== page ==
Today is Groundhog Day in North America.
Here are some things you may not know about it.
First the basics: Groundhog Day is celebrated every February 2nd. Traditionally, if the groundhog sees its shadow on Groundhog Day, it means there will be six more weeks of winter. If the rodent does not see its shadow, it means Spring will come early.
The first mention of Groundhog Day was a diary entry from 1841. The holiday has its roots in European weather traditions, which generally say a sunny day on February 2nd means that winter will continue. February 2nd is roughly halfway between the winter solstice and vernal equinox in the Northern Hemisphere.
The town of Punxsutawney, Pennsylvania is home to the largest Groundhog Day celebration, which dates to at least 1886, and draws up to 40,000 people. The site of the groundhog festivities is in a rural area about two miles east of town.
It’s probably not a good idea to put too much stock into Punxsutawney Phil’s prognostication. He’s correct only 39 percent of the time.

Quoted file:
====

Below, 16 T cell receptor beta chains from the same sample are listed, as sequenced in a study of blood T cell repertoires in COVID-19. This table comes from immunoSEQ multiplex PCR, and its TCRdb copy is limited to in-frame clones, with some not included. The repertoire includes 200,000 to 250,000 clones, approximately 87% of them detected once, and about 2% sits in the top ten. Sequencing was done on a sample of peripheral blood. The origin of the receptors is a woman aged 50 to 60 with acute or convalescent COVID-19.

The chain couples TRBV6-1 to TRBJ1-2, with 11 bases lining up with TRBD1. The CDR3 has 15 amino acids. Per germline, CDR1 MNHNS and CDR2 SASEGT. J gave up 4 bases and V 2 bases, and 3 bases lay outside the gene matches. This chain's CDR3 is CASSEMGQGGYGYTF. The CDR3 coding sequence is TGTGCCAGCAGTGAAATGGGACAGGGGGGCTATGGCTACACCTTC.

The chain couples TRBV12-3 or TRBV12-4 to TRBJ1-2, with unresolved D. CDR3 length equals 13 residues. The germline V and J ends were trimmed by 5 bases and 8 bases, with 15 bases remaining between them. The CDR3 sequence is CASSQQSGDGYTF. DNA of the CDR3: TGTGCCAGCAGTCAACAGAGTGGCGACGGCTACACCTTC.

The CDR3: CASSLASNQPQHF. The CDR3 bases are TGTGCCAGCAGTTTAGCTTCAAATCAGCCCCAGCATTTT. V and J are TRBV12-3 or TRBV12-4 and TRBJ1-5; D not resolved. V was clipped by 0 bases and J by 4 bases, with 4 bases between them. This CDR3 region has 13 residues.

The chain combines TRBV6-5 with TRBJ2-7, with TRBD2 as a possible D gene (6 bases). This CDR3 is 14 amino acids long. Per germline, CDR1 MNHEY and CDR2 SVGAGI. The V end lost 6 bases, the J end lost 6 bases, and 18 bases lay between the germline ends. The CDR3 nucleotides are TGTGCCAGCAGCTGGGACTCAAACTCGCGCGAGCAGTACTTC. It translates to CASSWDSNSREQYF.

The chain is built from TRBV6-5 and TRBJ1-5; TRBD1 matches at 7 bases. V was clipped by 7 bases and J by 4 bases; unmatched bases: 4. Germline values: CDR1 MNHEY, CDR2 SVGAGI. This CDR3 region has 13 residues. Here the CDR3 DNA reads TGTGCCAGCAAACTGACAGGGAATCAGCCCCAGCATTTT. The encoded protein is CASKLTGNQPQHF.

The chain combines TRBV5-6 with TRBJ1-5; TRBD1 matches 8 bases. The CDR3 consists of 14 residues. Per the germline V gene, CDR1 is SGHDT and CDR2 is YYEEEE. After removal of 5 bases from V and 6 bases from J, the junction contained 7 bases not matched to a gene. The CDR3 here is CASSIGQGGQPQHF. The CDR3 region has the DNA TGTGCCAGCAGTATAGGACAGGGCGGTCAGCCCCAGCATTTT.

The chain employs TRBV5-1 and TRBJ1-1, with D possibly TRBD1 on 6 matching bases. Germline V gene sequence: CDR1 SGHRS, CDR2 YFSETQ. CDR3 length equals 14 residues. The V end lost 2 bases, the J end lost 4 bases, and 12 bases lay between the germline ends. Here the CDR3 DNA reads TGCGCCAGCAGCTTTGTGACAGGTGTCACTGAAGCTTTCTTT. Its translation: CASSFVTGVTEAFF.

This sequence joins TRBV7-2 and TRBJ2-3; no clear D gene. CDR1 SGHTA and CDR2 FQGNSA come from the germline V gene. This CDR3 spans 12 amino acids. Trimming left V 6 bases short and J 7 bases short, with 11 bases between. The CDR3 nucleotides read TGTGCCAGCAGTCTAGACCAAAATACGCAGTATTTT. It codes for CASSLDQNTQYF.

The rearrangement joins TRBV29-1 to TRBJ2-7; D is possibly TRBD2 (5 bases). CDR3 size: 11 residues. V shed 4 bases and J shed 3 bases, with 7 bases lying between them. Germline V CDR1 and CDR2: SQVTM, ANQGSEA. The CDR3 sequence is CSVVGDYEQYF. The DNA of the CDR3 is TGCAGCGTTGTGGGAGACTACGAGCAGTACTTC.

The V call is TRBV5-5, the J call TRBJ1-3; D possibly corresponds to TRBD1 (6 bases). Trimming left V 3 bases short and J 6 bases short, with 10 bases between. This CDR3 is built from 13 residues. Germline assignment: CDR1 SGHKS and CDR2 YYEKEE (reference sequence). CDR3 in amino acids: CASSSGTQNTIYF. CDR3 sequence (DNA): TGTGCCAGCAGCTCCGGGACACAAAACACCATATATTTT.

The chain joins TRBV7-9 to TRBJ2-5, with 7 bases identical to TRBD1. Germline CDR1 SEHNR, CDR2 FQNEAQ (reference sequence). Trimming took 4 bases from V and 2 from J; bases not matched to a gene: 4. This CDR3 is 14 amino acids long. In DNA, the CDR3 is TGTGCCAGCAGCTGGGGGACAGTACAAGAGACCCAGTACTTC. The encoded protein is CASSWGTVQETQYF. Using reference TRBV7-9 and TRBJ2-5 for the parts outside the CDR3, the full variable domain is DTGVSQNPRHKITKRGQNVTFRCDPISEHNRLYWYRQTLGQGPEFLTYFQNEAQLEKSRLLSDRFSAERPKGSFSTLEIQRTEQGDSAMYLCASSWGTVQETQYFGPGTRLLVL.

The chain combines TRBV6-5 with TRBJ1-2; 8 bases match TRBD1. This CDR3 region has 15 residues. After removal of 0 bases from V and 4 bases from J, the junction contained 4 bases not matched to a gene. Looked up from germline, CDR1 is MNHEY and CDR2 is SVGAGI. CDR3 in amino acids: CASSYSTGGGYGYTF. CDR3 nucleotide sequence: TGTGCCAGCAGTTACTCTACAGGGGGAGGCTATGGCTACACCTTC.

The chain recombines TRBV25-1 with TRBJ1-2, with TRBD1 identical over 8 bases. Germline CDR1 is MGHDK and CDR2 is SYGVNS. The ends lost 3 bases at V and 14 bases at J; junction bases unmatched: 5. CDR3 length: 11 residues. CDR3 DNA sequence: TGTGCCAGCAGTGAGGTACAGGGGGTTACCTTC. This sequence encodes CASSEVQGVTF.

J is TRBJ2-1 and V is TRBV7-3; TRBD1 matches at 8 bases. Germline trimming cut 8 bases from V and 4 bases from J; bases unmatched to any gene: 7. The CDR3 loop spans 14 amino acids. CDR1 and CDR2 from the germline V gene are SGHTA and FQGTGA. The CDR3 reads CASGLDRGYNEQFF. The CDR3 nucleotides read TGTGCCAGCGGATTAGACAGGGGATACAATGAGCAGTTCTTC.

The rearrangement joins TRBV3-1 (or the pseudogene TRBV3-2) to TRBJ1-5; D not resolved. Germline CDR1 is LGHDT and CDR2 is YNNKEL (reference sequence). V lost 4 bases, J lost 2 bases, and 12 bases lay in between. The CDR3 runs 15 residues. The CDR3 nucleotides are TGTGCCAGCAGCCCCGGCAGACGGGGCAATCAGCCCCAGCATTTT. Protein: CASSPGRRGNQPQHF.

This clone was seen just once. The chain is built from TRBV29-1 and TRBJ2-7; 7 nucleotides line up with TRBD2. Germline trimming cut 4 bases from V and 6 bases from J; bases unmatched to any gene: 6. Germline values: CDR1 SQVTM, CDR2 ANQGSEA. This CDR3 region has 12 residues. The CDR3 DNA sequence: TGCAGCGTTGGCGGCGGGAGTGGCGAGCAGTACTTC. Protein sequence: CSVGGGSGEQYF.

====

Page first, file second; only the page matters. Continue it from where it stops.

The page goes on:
In 1993, the holiday received worldwide attention when it was the setting of the film “Groundhog Day” starring Bill Murray and Andie McDowell.
In the film, Murray is a cynical TV weatherman forced to relive the same day, Groundhog Day in Punxsutawney, until he re-evaluates his life.
The movie was not actually filmed in Punxsutawney, but in Woodstock, Illinois.
A review of the movie in The Washington Post called it a good Bill Murray vehicle, but “will never be designated a national film treasure by the Library of Congress.” However, it might be best that film critics don’t get to make those decisions, as in 2006, the film was, in fact, selected for preservation in the Library of Congress. The term “Groundhog Day” has entered the lexicon as a reference to a repetitious unpleasant experience.
Our question: Who directed “Groundhog Day”?
Today is World Wetlands Day, Candlemas and Inventor’s Day in Thailand. It’s Sled Dog Day and World Play Your Ukulele Day. It’s the birthday of author James Joyce, actress Elaine Stritch and singer Shakira.
On this date in 1993, the year the movie “Groundhog Day” was released, the top song in the U.S. was “I Will Always Love You” by Whitney Houston; the No. 1 movie was “Aladdin,” while “The Bridges of Madison County” by Robert James Waller topped the New York Times Bestsellers list.
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